By Ashley Zimmerman
By Dana Krangel
By John Hood
By Ashley Zimmerman
By David Von Bader
By Sayre Berman
By Steve Brennan
By Ashley Zimmerman
Over the years, and there's been almost ten of them, it's been nigh impossible for Fort Lauderdale's Livid Kittens to enjoy a lick of respect. Even the band's own fans will sometimes characterize the exciting quintet as merely a depraved novelty. True, singer Paige Alison Harvey and her scanty panties usually give the band its visual focal point before, during, and after its flashy performances. But during appearances at Hollywood's lowbrow art festival about two years ago and recently at a crowded Culture Room CD-release party for the new More Flames to Fall in Love With, the Livid Kittens' glam underpinnings were entertaining in a far more substantial way. Now they'll receive a measure of respect from fanciers of fairies and artsy music due to their inclusion on 12 Tales, an illustrated fairy tale/compilation CD placing the Kittens in a very tony neighborhood, gothically speaking.
12 Talesis the creation of artist Amy Brown (who paints stylized fairies at a prolific rate), Melora Creager (one of the three corseted cellists in Rasputina, which contributes 12 Tales' leadoff track), and New York City music publicist Julie Griner. Griner, a former Florida resident, has been an friend of Harvey's and founding Kitten guitarist Dave Heikkinen's since the early '90s and used her influence to include a Livid Kittens song in the context of dark offerings from the Legendary Pink Dots, David Sylvian, and Russell Mills, Miranda Sex Garden, the Creatures, Cranes, and Future Bible Heroes. In addition to those formidable talents are the lesser-known Violet Indiana (ex-Cocteau Twin guitarist Robin Guthrie's new band), the Flir, Bitstream Dream, and the Devics.
Griner selected the songs, then chose one of Brown's illustrations to accompany each one. Creager wrote a fairy tale for each song as well, with the text for "Flying" appearing particularly well-suited for the Livid Kittens: "Cast out by the others, she floated rather aimlessly," it reads in part, "endlessly satisfying her own socially unacceptable desires."
"It was great to be in a position to expose them," Griner says of her cuddly Kittens. "They've been around for such a long time, and it's been such a struggle. It was great to be able to take a band like that and put them in the company of the Cranes and Rasputina and Robin Guthrie's new project." In its first week, SoundScan tabulated 800 units sold of the disc (which retails at $9.98), "which is 800 people who never heard of a band like the Livid Kittens," notes Griner.
The Livid Kittens song Griner licensed for the comp is a menacing, trippy minefield that recalls Bardo Pond, old Cocteau Twins, and the Cure, culled from a 1998 EP called Undercool. The song is among the Kittens' very first scratchings, though it wasn't recorded until four years ago. "I thought it really fit with the track listing, more than some of the stuff they've recorded recently," Griner mentions. "Flying" is 12 Tales' bleakest, most guitar-oriented inclusion.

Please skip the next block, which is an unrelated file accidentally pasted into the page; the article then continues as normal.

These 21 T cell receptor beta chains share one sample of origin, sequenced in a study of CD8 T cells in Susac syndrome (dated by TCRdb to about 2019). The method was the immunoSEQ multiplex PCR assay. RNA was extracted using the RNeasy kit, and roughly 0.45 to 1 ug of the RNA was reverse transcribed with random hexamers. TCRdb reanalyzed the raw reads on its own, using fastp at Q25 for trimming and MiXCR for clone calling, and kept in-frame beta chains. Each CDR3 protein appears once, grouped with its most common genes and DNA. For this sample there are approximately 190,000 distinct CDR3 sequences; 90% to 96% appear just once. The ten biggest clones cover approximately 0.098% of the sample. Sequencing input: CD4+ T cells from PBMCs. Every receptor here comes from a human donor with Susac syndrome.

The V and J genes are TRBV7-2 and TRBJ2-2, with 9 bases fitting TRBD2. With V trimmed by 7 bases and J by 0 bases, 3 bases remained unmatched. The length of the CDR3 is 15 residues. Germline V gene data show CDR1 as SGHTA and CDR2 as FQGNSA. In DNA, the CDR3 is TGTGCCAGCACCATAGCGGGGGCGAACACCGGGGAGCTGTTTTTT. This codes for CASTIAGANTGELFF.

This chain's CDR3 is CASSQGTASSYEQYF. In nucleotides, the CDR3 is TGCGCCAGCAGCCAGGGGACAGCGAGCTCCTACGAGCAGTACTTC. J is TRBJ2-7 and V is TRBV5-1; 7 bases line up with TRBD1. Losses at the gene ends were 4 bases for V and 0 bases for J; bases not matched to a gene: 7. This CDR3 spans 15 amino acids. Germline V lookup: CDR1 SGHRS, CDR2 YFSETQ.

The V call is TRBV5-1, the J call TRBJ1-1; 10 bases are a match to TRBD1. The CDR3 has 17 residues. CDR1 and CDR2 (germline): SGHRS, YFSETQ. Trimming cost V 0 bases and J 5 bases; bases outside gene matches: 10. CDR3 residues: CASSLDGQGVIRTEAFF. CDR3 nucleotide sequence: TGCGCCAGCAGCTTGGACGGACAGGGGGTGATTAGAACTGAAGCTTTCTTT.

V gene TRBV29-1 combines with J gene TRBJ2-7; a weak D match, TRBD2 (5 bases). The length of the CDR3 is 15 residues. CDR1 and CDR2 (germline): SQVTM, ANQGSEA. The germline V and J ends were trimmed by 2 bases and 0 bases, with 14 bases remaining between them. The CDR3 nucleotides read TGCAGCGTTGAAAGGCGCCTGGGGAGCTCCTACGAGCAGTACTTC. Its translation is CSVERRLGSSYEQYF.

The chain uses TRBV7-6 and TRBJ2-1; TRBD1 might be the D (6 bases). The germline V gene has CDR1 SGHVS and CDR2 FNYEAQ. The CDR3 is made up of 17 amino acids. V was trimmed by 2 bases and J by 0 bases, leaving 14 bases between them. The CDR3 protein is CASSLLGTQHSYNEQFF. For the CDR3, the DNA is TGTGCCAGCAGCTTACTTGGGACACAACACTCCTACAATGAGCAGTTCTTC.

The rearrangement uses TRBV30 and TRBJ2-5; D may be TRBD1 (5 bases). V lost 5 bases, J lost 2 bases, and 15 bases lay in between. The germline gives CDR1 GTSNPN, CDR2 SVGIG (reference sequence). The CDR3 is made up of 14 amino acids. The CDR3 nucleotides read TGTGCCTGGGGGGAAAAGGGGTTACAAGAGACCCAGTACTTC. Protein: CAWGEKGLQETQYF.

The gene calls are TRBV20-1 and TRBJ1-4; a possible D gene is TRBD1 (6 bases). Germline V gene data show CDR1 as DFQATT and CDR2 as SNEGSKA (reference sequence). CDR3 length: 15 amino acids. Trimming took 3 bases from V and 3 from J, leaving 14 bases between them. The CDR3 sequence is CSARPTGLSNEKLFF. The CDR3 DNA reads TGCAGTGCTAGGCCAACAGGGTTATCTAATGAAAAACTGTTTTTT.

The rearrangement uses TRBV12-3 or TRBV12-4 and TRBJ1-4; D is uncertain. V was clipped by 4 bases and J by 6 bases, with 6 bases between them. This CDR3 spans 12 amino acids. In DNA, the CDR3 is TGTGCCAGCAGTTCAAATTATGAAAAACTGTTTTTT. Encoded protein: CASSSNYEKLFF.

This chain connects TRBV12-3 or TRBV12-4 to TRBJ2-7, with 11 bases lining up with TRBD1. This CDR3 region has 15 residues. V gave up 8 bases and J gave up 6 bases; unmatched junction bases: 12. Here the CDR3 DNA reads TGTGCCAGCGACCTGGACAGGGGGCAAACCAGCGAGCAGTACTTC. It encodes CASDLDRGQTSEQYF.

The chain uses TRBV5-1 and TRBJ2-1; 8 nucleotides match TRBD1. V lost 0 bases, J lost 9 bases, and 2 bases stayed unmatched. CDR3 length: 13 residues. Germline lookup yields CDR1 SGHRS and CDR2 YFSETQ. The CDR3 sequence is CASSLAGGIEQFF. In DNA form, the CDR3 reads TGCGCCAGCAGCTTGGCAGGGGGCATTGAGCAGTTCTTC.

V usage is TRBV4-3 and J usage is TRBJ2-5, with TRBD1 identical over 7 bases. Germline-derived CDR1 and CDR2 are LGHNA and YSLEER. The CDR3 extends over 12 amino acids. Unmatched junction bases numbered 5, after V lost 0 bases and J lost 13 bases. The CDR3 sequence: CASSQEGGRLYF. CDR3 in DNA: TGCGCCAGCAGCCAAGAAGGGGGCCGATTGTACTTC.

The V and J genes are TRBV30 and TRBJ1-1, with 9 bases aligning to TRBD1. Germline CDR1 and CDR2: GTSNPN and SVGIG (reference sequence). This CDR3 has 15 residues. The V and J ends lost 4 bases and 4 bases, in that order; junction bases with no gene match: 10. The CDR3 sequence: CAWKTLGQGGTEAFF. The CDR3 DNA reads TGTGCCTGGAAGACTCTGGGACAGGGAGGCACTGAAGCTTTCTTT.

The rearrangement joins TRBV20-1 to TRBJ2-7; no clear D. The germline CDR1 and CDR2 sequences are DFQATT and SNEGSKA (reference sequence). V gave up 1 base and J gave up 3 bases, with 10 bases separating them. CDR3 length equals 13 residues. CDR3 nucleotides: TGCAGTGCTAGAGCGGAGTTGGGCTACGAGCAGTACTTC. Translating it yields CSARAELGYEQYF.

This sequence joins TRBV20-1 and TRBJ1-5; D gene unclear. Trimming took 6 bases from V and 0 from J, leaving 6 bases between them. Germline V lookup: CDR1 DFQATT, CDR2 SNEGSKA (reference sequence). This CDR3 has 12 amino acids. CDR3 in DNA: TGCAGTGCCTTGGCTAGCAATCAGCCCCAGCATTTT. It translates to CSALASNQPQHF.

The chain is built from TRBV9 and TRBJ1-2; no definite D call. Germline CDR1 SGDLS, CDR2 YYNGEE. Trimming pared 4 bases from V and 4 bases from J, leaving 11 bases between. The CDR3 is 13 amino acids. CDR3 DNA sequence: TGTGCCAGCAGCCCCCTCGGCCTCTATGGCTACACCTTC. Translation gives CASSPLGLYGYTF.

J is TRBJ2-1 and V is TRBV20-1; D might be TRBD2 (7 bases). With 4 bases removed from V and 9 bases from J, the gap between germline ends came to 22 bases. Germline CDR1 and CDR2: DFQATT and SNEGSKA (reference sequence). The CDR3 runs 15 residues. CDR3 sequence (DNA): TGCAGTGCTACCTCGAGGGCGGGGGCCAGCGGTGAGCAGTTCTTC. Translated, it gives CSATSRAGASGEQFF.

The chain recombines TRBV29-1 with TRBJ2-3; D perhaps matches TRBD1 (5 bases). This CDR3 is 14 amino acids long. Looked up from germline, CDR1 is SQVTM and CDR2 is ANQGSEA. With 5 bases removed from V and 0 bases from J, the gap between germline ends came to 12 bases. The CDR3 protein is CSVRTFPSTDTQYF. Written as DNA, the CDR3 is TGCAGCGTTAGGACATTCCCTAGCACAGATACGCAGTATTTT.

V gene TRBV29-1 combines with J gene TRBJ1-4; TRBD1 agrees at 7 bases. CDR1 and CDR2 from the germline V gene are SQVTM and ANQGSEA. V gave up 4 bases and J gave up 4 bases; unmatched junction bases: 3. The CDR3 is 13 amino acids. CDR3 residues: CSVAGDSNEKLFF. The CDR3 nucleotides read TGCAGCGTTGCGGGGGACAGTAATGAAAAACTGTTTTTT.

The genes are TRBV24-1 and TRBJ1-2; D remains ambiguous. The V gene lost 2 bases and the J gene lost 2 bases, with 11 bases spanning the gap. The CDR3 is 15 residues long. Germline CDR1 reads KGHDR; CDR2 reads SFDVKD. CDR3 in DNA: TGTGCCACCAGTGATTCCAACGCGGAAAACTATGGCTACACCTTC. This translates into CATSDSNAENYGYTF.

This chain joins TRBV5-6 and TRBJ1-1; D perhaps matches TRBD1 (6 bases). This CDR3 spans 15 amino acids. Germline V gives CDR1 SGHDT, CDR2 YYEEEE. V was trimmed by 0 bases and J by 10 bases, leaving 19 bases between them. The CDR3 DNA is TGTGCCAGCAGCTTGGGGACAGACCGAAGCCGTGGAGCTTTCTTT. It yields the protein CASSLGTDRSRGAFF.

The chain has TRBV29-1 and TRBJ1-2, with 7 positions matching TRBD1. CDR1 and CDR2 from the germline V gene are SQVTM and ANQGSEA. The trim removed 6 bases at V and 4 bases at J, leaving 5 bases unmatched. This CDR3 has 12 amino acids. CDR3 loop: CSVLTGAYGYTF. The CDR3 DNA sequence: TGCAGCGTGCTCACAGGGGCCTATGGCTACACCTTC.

"And just when we were starting to shake the goth tag," mock-complains Heikkinen, whose name, naturally, is misspelled in the liner notes. "I'm extremely happy about this -- I don't care if they call us goths. That is the music we come from."
Call it whatever -- tossing a four-year-old song recorded for free at Miami-Dade Community College on a CD with David Sylvian, Robin Guthrie, Stephin Merritt, Siouxsie Sioux and Edward Ka-Spel is fortuitous in any light.
The Livid Kittens will rub against legs at the Culture Room on April 5 with the Toilet Boys, a transvestite-led glam ensemble from NYC that Heikkinen cheerfully compares to Hedwig and the Angry Inch.
Poptopia, the Brit-rock shuttlecock that local drummer Steve Copeletti has been knocking about for a few years, has been searching for a home since its ouster about a year ago from Wilton Manors's Shakespeare's Pub. The Billabong Pub in Hallandale Beach will pick up Poptopia for a monthly date beginning March 30, with a 9 p.m. performance from scene stalwarts Whirlaway and the New Graduates. The new location will make it possible for more bands and fans to feel the love: Just a block from I-95, the Billabong is a convenient journey for Miami folks while still having both feet in Broward. Two weeks ago, when Faller and the Rocking Horse Winneropened for Miami's Machete, it seemed the Billabong could emerge as a virtually indestructible venue sort of like Davie's Club Q, only with more grownups and a killer beer selection. A pint of Hoegaarden White and a couple of the sharpened eye-sticks of Machete's songs is a pretty heady mixture. Faller has nowhere to go but up -- the young trio's exuberant take on the post-rock Thrill Jockey sound, complete with samples triggered from a laptop, is already fascinating, if a bit rough around the edges. The new songs from Rocking Horse Winner's forthcoming release, Horizon (coming out on the national indie label Equal Vision), are bowl-over beautiful; the group's ardent fan base has noticeably bolstered the band's confidence. Cocksure and ultraprofessional, Machete has delayed the release of its new record again (this night was to be its coming-out party), no doubt aware of the perils of giving the people what they want.